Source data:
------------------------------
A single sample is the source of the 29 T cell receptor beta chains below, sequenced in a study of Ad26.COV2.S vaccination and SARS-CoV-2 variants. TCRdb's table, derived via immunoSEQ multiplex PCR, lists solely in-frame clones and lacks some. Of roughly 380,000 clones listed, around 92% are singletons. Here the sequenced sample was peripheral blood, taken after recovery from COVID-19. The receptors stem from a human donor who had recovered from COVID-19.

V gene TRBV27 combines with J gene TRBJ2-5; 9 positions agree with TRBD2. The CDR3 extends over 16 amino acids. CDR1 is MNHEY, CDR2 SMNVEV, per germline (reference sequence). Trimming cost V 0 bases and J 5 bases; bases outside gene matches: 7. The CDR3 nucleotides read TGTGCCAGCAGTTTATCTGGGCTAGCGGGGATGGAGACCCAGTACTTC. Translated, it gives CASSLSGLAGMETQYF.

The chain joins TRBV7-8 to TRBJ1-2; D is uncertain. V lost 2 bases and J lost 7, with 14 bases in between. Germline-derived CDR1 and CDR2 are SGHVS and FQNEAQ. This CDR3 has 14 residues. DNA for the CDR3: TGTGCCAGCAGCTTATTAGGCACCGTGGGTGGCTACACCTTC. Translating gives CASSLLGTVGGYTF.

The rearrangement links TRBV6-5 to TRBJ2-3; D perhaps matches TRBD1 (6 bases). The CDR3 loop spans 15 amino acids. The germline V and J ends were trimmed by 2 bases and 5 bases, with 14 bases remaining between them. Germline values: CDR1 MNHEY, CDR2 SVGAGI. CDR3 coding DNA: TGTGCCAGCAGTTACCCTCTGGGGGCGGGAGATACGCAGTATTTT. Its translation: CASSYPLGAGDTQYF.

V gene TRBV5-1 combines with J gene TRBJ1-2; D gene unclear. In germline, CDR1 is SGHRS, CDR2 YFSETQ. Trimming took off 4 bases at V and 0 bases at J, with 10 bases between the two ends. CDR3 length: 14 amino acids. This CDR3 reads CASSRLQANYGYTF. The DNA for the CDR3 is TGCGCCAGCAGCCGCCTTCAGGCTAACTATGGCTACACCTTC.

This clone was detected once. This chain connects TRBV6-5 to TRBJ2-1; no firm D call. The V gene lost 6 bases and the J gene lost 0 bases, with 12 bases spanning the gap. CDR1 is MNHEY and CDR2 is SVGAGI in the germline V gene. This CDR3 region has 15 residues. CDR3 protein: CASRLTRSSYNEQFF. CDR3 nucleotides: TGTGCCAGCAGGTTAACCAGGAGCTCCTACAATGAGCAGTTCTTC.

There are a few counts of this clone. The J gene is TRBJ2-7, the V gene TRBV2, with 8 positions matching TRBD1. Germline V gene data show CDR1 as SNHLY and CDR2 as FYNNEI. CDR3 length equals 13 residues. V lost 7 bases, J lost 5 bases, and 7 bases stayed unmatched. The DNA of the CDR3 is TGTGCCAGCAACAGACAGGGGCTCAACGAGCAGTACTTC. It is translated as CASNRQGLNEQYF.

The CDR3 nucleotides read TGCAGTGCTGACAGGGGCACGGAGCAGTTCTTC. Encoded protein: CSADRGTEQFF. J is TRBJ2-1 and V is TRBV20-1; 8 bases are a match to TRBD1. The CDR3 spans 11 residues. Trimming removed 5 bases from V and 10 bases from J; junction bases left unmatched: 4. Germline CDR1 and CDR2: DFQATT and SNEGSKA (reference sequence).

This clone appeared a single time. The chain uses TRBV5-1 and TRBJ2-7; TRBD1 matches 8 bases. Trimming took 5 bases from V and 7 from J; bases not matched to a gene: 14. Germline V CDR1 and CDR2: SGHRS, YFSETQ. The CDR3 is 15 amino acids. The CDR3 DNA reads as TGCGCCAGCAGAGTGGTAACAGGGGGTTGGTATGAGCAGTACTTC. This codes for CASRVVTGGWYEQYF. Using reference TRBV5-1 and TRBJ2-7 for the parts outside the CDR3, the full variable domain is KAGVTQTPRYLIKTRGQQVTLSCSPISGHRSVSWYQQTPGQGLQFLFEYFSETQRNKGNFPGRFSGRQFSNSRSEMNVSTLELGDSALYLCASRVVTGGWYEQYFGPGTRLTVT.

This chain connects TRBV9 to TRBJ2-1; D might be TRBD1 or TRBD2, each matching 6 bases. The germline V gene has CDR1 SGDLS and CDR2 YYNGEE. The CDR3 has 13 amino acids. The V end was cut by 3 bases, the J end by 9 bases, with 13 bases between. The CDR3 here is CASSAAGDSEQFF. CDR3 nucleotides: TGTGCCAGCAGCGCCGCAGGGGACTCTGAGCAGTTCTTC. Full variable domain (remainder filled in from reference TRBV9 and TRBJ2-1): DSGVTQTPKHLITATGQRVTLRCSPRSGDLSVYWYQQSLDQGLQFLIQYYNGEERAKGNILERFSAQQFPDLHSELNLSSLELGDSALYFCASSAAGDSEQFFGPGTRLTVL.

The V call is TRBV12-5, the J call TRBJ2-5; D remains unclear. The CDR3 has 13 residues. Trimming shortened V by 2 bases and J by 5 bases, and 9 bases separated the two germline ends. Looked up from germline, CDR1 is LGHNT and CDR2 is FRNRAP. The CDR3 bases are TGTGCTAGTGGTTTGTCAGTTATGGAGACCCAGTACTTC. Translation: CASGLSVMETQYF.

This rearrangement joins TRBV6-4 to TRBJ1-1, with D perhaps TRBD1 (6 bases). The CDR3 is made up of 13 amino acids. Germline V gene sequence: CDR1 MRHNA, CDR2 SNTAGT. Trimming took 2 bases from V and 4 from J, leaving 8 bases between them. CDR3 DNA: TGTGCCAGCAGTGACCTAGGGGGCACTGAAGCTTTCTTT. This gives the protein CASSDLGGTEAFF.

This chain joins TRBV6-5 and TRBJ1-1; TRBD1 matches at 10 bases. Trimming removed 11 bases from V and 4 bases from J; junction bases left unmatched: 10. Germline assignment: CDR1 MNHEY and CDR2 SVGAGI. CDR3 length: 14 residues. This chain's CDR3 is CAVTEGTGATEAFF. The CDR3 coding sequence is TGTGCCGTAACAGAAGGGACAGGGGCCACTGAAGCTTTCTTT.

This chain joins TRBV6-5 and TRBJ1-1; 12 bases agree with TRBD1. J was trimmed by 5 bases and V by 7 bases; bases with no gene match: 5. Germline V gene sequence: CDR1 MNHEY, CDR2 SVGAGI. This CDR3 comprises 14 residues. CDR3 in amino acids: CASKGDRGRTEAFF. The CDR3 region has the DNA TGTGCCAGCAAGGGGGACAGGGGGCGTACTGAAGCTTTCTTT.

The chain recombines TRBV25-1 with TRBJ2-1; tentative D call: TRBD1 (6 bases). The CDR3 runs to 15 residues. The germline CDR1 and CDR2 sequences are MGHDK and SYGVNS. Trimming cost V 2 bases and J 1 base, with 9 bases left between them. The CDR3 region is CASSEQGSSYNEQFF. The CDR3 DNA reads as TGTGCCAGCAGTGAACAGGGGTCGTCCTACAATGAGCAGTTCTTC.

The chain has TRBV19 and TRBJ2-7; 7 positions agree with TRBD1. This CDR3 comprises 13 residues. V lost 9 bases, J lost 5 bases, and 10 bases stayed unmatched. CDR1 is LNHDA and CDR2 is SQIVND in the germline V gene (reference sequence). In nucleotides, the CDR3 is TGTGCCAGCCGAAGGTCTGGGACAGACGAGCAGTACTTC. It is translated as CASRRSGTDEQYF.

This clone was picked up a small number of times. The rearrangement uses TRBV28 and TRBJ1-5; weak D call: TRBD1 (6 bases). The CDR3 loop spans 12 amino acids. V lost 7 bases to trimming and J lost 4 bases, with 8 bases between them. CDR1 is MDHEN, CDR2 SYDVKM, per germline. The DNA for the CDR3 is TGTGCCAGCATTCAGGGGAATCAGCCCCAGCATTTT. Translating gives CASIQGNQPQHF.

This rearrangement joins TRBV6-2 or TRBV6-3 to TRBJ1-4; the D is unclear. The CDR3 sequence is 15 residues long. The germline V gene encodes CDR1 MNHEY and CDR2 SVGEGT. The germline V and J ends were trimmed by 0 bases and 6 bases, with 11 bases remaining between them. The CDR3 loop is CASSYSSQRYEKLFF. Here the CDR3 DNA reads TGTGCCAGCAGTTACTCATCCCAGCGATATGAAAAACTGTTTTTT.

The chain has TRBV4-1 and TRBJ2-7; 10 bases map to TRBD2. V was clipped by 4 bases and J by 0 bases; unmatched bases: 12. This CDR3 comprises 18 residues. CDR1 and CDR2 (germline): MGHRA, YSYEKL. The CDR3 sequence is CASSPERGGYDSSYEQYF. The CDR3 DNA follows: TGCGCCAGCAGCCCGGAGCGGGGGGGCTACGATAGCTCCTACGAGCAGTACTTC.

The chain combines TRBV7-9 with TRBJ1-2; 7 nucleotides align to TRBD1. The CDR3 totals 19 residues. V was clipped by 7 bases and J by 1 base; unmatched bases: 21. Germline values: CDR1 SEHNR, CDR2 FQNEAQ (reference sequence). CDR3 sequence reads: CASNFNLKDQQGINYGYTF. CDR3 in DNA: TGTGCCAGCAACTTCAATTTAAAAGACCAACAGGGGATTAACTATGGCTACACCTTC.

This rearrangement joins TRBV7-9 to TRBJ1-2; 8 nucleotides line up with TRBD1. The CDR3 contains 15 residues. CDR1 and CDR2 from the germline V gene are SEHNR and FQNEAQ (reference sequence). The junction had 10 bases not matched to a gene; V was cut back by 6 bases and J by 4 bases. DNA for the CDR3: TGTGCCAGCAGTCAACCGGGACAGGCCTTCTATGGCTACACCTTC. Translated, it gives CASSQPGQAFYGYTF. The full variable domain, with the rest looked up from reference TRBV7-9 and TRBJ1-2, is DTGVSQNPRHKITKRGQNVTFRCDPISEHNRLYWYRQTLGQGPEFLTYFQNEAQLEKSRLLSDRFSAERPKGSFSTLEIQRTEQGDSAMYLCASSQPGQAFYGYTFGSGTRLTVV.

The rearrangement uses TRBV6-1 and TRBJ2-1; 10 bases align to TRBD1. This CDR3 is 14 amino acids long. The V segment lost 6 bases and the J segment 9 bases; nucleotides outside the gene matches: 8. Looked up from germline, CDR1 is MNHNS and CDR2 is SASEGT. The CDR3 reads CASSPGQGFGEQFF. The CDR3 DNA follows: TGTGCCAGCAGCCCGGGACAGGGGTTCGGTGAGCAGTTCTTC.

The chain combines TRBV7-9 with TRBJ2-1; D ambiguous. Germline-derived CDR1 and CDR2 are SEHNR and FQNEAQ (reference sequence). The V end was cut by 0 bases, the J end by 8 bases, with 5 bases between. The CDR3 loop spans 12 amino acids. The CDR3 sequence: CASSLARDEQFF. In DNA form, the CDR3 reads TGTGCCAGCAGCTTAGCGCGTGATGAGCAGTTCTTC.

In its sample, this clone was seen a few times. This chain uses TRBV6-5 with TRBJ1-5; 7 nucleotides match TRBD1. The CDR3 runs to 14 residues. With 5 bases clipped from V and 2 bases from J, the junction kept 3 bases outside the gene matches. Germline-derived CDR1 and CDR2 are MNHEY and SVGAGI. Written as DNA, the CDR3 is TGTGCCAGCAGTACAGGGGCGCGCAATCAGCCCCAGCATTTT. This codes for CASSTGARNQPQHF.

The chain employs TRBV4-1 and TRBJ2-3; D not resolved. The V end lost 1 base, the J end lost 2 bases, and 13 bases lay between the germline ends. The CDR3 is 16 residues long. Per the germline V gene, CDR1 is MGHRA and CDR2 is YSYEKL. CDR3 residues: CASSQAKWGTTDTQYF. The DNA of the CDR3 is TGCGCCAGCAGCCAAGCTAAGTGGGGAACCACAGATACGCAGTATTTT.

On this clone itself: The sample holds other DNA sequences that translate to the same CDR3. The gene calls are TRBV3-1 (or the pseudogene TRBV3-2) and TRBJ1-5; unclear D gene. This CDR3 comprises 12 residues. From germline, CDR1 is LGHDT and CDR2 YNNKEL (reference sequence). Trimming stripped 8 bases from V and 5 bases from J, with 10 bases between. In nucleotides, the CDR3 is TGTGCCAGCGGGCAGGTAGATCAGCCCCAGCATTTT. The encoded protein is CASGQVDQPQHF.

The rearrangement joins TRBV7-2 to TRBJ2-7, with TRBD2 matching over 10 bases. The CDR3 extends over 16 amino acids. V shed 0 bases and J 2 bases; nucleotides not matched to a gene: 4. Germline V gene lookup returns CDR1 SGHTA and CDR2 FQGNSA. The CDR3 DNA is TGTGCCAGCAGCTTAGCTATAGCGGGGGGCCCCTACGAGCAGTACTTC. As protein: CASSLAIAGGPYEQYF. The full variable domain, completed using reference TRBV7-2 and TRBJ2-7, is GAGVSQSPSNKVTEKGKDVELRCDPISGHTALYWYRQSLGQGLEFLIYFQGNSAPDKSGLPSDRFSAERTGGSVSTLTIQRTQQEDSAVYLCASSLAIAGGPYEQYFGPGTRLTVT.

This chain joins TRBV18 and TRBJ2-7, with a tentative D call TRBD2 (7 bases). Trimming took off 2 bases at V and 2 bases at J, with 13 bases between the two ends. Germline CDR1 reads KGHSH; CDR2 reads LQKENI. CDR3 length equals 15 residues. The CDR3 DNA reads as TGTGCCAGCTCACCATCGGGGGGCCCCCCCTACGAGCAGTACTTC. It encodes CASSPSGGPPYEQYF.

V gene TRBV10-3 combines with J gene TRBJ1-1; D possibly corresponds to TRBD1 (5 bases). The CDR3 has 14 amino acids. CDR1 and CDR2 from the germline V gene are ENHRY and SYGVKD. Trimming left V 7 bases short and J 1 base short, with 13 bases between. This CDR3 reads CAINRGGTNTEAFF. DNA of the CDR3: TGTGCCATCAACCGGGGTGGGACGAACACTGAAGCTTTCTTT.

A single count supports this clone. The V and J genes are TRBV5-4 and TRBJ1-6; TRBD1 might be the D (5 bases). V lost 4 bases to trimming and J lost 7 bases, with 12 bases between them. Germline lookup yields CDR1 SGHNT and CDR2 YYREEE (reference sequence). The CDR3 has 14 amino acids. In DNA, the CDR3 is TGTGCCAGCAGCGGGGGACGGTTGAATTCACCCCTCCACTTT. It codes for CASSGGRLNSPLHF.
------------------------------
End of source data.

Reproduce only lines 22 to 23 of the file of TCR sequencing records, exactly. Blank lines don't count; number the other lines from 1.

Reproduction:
The rearrangement uses TRBV6-1 and TRBJ2-1; 10 bases align to TRBD1. This CDR3 is 14 amino acids long. The V segment lost 6 bases and the J segment 9 bases; nucleotides outside the gene matches: 8. Looked up from germline, CDR1 is MNHNS and CDR2 is SASEGT. The CDR3 reads CASSPGQGFGEQFF. The CDR3 DNA follows: TGTGCCAGCAGCCCGGGACAGGGGTTCGGTGAGCAGTTCTTC.

The chain combines TRBV7-9 with TRBJ2-1; D ambiguous. Germline-derived CDR1 and CDR2 are SEHNR and FQNEAQ (reference sequence). The V end was cut by 0 bases, the J end by 8 bases, with 5 bases between. The CDR3 loop spans 12 amino acids. The CDR3 sequence: CASSLARDEQFF. In DNA form, the CDR3 reads TGTGCCAGCAGCTTAGCGCGTGATGAGCAGTTCTTC.